9. Have an Efficient Workflow
It’s easier to work through large batches of images when you’re using a workflow centric program like Lightroom or Aperture. They’re designed to easily process groups of RAW images. Photoshop is not meant for that kind of thing, it’s built to handle one image at a time.
In order to take full advantage of all the benefits of Lightroom and Aperture you should be shooting RAW!
10. It’s the Pro Option
Professionals should be providing their clients with the highest quality possible. Issues like banding and blown h
ighlights are big deals when you’re offering your clients printed products. Achieving proper colour balance, and choosing the right colour space for the situation are critical as well.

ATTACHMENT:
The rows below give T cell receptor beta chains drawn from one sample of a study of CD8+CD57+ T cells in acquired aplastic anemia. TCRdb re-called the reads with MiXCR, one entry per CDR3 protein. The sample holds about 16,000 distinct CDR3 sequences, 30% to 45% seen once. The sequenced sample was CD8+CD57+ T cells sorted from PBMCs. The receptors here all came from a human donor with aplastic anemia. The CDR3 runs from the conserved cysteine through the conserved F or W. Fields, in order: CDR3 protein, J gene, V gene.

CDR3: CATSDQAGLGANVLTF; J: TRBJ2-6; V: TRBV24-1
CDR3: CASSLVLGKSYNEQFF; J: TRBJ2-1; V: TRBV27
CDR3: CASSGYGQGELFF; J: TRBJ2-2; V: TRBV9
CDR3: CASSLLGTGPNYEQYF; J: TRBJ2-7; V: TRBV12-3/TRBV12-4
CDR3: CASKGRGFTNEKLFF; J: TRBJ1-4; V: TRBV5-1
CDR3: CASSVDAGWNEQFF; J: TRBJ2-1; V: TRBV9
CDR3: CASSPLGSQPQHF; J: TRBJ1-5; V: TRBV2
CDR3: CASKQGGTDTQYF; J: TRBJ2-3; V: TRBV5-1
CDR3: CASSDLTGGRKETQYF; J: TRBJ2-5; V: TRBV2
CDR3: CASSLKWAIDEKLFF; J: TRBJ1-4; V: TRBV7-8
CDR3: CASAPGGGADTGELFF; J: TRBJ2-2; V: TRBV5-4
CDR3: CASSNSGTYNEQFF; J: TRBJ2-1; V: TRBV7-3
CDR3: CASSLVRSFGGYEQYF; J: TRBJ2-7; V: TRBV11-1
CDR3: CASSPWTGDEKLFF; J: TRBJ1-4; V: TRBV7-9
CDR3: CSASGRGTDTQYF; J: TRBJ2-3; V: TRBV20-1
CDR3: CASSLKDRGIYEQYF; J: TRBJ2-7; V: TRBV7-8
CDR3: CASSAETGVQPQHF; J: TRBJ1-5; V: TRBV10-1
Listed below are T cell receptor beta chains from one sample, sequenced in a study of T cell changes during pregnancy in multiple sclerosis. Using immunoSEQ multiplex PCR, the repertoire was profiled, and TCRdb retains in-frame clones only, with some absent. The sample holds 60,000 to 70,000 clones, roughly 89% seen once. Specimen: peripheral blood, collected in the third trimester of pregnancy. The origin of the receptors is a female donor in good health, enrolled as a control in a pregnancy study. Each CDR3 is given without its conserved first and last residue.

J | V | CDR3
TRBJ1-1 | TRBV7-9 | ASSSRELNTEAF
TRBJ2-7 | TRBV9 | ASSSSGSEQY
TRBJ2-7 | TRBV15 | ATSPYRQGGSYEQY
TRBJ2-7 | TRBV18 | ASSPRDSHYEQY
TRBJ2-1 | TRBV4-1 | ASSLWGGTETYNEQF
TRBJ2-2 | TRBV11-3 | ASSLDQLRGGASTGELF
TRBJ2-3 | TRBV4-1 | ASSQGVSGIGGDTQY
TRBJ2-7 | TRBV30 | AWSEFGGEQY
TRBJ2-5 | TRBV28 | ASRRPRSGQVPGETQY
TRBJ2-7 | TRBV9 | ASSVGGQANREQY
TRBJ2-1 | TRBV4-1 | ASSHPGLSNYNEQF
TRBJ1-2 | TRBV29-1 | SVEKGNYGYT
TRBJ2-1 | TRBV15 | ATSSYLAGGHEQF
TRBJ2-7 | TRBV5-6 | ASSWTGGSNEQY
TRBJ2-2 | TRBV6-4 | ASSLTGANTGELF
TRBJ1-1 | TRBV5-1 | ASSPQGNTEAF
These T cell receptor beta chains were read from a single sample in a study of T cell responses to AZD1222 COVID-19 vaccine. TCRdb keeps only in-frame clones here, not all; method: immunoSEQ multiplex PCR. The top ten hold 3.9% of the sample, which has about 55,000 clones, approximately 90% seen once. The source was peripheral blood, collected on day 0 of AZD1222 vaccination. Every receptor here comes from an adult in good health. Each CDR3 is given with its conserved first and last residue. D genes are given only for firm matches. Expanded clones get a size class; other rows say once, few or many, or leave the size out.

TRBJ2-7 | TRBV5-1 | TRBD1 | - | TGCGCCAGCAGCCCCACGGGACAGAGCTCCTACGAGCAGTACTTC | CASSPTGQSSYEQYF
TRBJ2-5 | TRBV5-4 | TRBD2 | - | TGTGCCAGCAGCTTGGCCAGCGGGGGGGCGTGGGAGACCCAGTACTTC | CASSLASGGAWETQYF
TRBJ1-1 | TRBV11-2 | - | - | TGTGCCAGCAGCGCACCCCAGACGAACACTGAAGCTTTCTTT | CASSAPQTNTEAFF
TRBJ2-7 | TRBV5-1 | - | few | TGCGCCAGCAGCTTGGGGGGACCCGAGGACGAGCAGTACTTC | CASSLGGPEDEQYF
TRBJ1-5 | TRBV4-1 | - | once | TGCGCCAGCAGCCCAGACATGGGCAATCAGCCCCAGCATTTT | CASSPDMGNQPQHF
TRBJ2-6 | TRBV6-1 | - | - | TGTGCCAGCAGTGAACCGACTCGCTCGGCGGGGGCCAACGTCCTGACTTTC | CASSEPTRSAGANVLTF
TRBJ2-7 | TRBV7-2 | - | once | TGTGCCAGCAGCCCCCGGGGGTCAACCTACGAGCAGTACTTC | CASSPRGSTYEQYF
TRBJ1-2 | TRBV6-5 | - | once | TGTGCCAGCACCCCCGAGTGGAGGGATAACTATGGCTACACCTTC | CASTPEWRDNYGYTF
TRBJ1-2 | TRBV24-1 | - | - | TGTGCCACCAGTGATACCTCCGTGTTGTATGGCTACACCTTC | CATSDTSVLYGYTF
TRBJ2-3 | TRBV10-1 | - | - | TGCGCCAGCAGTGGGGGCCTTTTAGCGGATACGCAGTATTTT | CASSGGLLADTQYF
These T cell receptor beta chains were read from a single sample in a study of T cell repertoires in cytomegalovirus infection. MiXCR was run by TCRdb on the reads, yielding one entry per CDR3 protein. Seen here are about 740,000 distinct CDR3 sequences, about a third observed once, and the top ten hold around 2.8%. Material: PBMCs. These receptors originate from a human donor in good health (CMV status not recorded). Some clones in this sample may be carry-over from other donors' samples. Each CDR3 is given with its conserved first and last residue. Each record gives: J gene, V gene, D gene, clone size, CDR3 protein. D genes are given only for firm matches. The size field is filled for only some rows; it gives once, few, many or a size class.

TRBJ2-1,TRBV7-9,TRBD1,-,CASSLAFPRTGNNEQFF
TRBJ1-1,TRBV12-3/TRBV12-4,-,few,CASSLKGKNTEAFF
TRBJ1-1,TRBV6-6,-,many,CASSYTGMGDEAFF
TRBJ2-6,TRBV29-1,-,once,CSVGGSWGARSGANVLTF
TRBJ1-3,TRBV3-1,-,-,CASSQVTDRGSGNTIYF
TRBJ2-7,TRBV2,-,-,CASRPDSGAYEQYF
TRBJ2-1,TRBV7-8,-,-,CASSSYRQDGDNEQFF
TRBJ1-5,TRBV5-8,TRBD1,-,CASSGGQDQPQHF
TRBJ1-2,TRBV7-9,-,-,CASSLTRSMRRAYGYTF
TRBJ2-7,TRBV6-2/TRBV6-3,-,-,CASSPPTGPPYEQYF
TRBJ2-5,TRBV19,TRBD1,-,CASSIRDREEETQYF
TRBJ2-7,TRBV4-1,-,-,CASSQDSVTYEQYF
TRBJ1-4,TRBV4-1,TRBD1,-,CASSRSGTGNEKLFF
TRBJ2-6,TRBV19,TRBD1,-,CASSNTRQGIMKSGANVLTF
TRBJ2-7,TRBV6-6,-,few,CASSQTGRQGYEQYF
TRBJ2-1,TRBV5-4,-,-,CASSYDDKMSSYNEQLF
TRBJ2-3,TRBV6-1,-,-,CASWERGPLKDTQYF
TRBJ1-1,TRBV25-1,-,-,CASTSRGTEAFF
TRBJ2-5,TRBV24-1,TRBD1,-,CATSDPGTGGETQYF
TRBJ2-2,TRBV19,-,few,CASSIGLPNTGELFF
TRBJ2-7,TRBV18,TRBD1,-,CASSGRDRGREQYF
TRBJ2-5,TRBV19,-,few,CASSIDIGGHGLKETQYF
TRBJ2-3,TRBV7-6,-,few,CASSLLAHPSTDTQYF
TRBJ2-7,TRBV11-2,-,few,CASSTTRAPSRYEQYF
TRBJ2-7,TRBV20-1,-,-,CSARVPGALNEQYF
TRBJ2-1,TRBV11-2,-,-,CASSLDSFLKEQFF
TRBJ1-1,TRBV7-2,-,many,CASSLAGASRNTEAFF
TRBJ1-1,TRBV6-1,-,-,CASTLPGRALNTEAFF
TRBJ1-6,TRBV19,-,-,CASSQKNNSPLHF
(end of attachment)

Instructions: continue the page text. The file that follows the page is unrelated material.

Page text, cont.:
By shooting RAW you take control, and are able to manage these problems to create the best results possible.
Now that some point and shoots are capable of shooting RAW, hobbyists and amateurs can also take advantage of this pro level option, and get better files and prints! Good deal.
Downsides and Solutions
Now, there are always pros and cons to every option, and RAW does have a few downsides. We’ll chat about those, as well as some potential soluations!
Need To Be Processed
A common argument against shooting RAW is that because the files need to be processed, it takes more time to shoot RAW than JPEG. If you don’t do any processing to your JPEGs that might be true.
However, most photographers do some level of processing to their JPEGs so already the argument is getting flimsy.
Then, when you add in the fact that adjustments like white balancing, and recovering highlights and shadows are way faster with RAW files, and it actually begins to looks like processing RAW can be faster than JPEG!!